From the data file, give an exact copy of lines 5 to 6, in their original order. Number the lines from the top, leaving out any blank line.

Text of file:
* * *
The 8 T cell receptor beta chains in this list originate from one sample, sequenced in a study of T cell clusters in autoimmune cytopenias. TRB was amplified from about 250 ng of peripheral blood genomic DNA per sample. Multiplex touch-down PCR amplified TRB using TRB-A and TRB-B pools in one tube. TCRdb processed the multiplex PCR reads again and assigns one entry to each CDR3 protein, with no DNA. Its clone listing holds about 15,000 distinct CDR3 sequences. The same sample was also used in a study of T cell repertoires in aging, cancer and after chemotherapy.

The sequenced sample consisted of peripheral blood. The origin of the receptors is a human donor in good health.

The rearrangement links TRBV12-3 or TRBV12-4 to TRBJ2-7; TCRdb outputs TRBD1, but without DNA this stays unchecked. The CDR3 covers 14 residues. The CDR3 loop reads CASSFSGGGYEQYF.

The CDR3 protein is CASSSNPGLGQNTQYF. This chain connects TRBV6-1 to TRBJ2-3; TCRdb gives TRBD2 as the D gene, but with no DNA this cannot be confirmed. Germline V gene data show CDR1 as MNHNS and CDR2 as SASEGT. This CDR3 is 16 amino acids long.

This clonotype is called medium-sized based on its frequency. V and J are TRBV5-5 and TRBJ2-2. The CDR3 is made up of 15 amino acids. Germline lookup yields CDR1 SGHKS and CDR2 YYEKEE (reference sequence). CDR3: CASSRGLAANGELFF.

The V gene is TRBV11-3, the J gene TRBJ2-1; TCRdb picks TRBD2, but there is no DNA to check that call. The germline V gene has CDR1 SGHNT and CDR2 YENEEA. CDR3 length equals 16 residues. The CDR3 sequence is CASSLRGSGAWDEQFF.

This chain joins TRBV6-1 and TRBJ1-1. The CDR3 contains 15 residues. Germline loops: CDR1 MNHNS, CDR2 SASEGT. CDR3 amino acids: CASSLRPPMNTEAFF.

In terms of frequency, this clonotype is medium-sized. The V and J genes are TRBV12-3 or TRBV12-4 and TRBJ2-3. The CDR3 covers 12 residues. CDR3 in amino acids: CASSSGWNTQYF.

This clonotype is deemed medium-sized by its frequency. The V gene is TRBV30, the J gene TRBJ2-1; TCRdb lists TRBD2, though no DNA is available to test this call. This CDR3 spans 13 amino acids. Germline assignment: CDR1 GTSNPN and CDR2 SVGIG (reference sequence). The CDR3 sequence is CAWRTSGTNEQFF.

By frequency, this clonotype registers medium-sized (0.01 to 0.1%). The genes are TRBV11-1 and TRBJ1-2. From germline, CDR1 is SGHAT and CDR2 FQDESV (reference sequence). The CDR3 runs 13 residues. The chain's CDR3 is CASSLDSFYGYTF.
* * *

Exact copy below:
This clonotype is called medium-sized based on its frequency. V and J are TRBV5-5 and TRBJ2-2. The CDR3 is made up of 15 amino acids. Germline lookup yields CDR1 SGHKS and CDR2 YYEKEE (reference sequence). CDR3: CASSRGLAANGELFF.

The V gene is TRBV11-3, the J gene TRBJ2-1; TCRdb picks TRBD2, but there is no DNA to check that call. The germline V gene has CDR1 SGHNT and CDR2 YENEEA. CDR3 length equals 16 residues. The CDR3 sequence is CASSLRGSGAWDEQFF.